How to treat anemia in old age?

(Last Updated: Jul 18, 2006)

While anemia is a common complaint among the elderly, it should not be considered a natural part of the aging process. Anemia in adults can lead to a poorer quality of life as well as increased mortality rates. Other conditions and illnesses that may develop as a result of anemia and low red blood cell counts can complicate the aging process as well. Therefore it is extremely important that elderly people are regularly checked for anemia and that the symptoms of anemia are recognized and treated in time.
                
There are a number of causes that may result in the development of anemia in old age. These include factors such as genetics, other diseases, vitamin deficiencies such as folate and vitamin B12 deficiencies and iron deficiency. Chronic infections, inflammation and malignancy may also result in a higher risk of developing anemia in old age. A large percentage of cases of anemia in adults may have no underlying cause as well. Symptoms of anemia in old age may include pale skin, dizzy spells, weakness and fatigue, lower body temperature, frequent headaches and cognitive impairments. In geriatric patients, anemia can seriously affect a person’s ability to think clearly and speak coherently.

One of the main concerns when it comes to treating anemia in older patients is the high chance of misdiagnosis. Too many of the symptoms of geriatric anemia can be confused for other ailments or diseases. In such cases, the disease develops untreated and may even prove fatal. Once diagnosed, doctors usually prescribe a variety of treatment options. A change in diet plan is often the best way to treat the condition. Your new diet plan should include an increased intake of iron-fortified cereal and other food products rich in iron. Foods that contain more than 2mg of iron per serving are considered high in iron and should be added to your daily meal plan. These include foods like beef, soybeans, spinach, tofu, poultry, nuts and whole-wheat breads. In addition, eating foods that are high in vitamin C can improve the absorption of iron in the body as well. Iron supplements may help but in chronic cases, this is usually not very beneficial. Instead a daily dosage of erythropoietin may be required to keep the symptoms of geriatric anemia in check. Though erythropoietin may be a costly treatment alternative, without this a geriatric patient may continue to suffer from physical and mental symptoms such as anxiety, decreased mental powers, lethargy, chest pain, internal bleeding and depression.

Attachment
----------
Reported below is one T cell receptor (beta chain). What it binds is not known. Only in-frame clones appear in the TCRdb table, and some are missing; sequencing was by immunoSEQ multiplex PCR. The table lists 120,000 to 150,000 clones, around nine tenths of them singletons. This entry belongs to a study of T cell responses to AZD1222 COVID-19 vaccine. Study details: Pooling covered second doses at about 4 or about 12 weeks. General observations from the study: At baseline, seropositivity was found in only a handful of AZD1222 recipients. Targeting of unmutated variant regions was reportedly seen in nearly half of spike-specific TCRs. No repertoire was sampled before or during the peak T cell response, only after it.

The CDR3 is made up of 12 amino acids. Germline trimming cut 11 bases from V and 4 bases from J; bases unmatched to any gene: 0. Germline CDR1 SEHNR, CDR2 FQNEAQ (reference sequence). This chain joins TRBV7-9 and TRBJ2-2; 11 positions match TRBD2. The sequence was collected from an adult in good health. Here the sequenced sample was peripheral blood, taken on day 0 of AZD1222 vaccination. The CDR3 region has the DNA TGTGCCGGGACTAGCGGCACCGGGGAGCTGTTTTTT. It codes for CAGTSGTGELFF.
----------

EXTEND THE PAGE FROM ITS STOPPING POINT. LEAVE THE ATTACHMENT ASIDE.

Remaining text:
answered by K C

Here are some home remedies to help anemia.

  • Eat a banana with 1tsp of honey, twice a day
  • Soak 10 currants overnight. Remove seeds and have for 3-4 weeks and have first thing in the morning .
  • Drink a mixture of apple and tomato juice.
  • Eat a lot of green leafy vegetables.
  • Honey-It is very good for an anemic person because it helps increase the hemoglobin in the blood. It is rich in iron, copper and manganese

answered by C


Warning: home-remedies-for-you.com does not provide medical advice, diagnosis or treatment. see additional information
Read more questions in General Health & Fitness